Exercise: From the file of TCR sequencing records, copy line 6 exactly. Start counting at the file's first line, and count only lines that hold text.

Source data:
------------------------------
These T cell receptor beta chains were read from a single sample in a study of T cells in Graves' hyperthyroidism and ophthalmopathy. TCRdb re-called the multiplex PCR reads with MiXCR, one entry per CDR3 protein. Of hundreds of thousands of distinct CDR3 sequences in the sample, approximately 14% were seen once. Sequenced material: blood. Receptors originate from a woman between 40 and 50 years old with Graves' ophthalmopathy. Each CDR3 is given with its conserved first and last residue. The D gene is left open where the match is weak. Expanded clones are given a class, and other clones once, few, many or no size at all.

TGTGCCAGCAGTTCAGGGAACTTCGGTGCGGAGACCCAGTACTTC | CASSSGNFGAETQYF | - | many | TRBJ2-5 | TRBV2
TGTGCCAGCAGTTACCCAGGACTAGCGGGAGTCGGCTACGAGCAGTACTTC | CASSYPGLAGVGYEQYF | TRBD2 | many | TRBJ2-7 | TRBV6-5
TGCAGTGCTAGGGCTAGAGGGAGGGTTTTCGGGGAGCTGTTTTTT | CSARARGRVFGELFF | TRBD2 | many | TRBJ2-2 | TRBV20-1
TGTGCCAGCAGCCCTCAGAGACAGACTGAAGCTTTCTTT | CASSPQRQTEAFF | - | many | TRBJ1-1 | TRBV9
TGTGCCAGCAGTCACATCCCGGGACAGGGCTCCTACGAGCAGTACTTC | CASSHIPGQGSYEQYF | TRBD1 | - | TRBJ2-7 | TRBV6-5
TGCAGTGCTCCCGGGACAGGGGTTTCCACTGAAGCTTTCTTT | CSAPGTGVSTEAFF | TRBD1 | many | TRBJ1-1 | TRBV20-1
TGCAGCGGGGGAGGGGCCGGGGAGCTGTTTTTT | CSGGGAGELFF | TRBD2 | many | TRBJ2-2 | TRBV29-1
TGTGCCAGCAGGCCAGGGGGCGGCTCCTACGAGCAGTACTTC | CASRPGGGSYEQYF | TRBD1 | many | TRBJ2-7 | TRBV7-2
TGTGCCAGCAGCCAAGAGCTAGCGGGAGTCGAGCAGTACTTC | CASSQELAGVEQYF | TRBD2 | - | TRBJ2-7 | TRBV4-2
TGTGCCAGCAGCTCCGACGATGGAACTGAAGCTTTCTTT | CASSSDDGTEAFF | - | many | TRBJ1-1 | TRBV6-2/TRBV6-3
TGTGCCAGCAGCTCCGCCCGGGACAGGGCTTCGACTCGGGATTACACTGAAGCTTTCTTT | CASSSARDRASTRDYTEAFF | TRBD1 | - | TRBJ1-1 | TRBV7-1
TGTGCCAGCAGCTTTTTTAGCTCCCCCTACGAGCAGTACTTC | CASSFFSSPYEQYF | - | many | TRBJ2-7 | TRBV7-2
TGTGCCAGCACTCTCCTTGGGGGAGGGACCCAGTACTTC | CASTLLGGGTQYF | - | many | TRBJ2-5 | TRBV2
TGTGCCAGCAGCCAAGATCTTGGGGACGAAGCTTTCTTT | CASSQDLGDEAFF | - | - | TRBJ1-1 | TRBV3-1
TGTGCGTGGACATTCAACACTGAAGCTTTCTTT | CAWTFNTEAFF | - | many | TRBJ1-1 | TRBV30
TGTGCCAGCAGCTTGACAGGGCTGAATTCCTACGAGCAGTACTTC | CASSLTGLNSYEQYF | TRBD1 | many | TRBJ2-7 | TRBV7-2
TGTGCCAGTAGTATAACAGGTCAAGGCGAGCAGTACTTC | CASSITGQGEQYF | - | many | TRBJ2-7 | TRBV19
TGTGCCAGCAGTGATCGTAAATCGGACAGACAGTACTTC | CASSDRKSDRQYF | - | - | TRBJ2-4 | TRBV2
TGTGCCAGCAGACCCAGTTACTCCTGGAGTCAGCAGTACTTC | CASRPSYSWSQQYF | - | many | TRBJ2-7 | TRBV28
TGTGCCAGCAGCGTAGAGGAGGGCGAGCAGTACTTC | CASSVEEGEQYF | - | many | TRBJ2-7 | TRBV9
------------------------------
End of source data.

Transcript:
TGTGCCAGCAGTCACATCCCGGGACAGGGCTCCTACGAGCAGTACTTC | CASSHIPGQGSYEQYF | TRBD1 | - | TRBJ2-7 | TRBV6-5